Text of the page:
Leon Panetta, the U.S. Secretary of Defense, is in Afghanistan to parley with military commanders with Pakistan greatly on his mind.

As NATO prepares to gradually withdraw troops from Afghanistan after ten years of war, the U.S.’ deteriorating relationship with Pakistan raises fears about the security situation in the region following the departure of western soldiers.

Panetta is expected to meet with Afghan President Hamid Karzai and Defense Secretary Abdul Rahim Wardak.

Panetta’s arrival coincides with a decision by Islamabad to relocate its air defense systems to the Afghan border in the wake of NATO air strikes that killed two dozen Pakistani soldiers last month.

Associated Press reported that Pakistan has shut down two key border crossings (in Chaman and Torkham in the northwest Khyber tribal area) which provide necessary supply routes to NATO forces in Afghanistan – 30 percent of food, fuel and other provisions went through these crossings.

It is unclear how long these crossings will remain closed by Pakistan. Should they stay closed for an extended period of time, supplies transported to NATO troops in Afghanistan would require taking more expensive and riskier routes.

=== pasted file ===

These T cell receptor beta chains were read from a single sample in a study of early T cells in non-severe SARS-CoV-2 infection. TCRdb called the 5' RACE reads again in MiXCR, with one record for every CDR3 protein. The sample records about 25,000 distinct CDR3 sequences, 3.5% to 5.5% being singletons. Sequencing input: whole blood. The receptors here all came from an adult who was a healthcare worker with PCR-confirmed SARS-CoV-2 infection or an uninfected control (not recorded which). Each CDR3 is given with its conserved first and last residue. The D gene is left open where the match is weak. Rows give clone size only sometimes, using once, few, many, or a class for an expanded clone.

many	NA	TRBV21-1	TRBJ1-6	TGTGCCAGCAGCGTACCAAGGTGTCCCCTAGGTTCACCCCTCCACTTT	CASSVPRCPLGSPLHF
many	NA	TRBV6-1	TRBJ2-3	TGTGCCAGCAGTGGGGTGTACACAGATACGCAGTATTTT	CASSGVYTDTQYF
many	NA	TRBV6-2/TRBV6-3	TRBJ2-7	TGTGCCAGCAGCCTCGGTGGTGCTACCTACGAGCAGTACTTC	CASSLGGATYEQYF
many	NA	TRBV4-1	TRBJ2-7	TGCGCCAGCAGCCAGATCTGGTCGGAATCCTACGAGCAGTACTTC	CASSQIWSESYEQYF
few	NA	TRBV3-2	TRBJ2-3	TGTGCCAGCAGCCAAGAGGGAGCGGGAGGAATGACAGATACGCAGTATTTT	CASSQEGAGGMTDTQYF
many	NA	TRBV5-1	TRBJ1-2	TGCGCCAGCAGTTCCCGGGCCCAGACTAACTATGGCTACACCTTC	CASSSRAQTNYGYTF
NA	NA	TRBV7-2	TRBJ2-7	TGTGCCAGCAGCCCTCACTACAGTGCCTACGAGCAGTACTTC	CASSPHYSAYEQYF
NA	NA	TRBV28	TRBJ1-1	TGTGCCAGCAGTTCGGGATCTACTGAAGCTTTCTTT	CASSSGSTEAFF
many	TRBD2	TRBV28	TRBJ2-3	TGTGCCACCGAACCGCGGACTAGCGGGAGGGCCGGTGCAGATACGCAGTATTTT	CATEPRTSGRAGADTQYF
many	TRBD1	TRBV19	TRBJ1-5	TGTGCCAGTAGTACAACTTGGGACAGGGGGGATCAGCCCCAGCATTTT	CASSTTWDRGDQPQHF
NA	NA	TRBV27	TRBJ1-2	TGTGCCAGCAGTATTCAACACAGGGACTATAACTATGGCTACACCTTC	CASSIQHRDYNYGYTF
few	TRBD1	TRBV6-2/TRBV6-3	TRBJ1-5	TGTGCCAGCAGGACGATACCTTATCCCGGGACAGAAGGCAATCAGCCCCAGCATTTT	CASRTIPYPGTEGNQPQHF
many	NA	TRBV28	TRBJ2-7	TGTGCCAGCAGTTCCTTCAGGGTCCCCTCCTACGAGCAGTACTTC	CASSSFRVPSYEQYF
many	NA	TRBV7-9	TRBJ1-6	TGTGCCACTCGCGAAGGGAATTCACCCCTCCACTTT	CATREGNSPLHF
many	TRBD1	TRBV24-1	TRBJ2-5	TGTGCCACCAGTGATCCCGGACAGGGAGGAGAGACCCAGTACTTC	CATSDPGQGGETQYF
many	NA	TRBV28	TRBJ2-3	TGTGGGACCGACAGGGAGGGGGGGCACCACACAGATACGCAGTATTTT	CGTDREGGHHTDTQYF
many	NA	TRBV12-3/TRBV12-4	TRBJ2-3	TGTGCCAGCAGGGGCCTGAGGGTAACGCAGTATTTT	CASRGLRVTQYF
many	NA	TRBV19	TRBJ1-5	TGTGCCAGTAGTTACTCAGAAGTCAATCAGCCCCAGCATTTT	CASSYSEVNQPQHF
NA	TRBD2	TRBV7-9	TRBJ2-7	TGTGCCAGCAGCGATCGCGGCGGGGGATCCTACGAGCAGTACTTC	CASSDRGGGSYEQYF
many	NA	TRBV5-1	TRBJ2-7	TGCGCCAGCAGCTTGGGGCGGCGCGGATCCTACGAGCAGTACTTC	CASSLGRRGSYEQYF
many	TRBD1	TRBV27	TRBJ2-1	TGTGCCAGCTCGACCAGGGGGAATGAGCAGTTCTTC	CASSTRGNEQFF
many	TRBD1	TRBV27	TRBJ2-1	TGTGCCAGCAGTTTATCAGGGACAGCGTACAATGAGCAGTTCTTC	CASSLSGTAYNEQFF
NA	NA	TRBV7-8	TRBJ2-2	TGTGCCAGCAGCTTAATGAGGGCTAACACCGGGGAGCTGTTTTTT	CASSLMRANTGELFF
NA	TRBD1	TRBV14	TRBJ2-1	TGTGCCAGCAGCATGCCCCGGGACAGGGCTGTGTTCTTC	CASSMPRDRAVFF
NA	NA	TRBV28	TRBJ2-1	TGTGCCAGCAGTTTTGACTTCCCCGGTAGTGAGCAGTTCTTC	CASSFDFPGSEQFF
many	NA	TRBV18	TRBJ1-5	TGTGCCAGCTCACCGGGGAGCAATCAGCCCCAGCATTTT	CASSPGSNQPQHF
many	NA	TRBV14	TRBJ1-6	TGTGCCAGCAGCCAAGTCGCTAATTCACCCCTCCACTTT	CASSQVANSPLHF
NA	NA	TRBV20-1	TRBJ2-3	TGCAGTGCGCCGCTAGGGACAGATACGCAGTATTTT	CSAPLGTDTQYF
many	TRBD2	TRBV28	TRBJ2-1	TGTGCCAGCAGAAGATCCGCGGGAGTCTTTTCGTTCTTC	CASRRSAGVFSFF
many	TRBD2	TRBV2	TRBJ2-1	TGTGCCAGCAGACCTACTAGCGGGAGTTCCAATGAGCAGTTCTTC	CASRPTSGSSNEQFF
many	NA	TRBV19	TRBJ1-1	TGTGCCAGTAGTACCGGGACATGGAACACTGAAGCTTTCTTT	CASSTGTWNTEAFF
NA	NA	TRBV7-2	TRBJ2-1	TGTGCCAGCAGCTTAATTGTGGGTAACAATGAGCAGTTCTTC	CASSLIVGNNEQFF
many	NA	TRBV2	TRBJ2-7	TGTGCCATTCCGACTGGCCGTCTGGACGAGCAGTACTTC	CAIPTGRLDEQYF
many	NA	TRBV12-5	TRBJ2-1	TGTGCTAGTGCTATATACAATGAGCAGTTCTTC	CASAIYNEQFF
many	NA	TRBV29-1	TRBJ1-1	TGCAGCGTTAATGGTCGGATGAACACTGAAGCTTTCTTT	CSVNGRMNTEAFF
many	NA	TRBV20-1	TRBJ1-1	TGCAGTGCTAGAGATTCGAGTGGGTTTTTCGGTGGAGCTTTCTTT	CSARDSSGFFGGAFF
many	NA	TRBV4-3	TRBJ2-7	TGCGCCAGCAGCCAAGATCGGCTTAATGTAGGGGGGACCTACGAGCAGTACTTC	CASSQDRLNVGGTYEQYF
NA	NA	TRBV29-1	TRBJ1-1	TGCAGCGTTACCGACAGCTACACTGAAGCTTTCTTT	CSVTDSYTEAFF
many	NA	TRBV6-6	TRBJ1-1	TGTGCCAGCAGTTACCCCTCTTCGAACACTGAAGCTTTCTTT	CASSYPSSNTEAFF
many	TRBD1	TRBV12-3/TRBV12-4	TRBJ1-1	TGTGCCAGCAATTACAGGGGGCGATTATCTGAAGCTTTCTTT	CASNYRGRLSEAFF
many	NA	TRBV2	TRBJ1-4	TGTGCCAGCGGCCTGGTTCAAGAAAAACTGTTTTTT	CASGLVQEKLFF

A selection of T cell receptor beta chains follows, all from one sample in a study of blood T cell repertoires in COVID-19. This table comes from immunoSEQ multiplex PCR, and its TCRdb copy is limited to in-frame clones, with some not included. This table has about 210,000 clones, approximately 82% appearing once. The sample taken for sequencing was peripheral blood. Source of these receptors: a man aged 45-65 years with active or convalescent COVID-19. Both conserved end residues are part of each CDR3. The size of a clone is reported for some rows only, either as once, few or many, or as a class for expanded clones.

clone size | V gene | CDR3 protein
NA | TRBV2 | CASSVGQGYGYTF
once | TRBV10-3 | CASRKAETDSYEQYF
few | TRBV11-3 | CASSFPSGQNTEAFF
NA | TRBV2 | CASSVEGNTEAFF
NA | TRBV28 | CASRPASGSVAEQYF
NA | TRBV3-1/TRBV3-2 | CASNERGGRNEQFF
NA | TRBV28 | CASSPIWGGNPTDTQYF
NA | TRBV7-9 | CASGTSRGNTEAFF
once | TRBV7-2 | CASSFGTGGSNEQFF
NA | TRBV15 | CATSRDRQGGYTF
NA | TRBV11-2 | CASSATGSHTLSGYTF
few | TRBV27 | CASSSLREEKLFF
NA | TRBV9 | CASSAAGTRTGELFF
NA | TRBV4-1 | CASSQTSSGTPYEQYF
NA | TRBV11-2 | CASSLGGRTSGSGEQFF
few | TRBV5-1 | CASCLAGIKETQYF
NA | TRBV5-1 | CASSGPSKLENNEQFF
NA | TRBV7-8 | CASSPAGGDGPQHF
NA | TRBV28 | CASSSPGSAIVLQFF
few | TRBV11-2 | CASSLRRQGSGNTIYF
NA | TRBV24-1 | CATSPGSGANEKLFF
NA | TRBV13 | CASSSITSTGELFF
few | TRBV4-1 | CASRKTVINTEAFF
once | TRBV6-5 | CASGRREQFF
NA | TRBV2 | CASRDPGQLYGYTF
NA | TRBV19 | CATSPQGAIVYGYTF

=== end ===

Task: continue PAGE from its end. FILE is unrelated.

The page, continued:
Even more alarming, Pakistan has reportedly commenced peace talks with Taliban officials.

Meanwhile, Panetta is heralding what now appears to be an improving security situation in Afghanistan.

”I think 2011 will make a turning point with regards to the effort in Afghanistan,” Panetta told reporters prior to arriving Kabul.
”Clearly I think Afghanistan is on a much better track in terms of our ability to eventually transition to an Afghanistan that can govern and secure itself.”

He added: “Troops have been able to reduce the levels of violence there. They are successful in securing some of the key areas in Afghanistan. There's greater success in the Afghan military and police.

However, Pakistan remains a serious worry for Panetta.

The defense chief told media that Marine General John Allen, the top NATO commander in Afghanistan, has contacted his Pakistani counterparts in order to restore a measure of trust and cooperation with respect to military operations along the border.

”I think it’s been said a number of times,” said Panetta.
”Ultimately we can’t win the war in Afghanistan without being able to win in our relationship with Pakistan as well.”

Under orders from President Barack Obama, the U.S. will withdraw 10,000 troops by the end of this year, and an additional 23,000 by September 2012.

After he departs Afghanistan, Panetta will tour through Iraq, Libya and Turkey.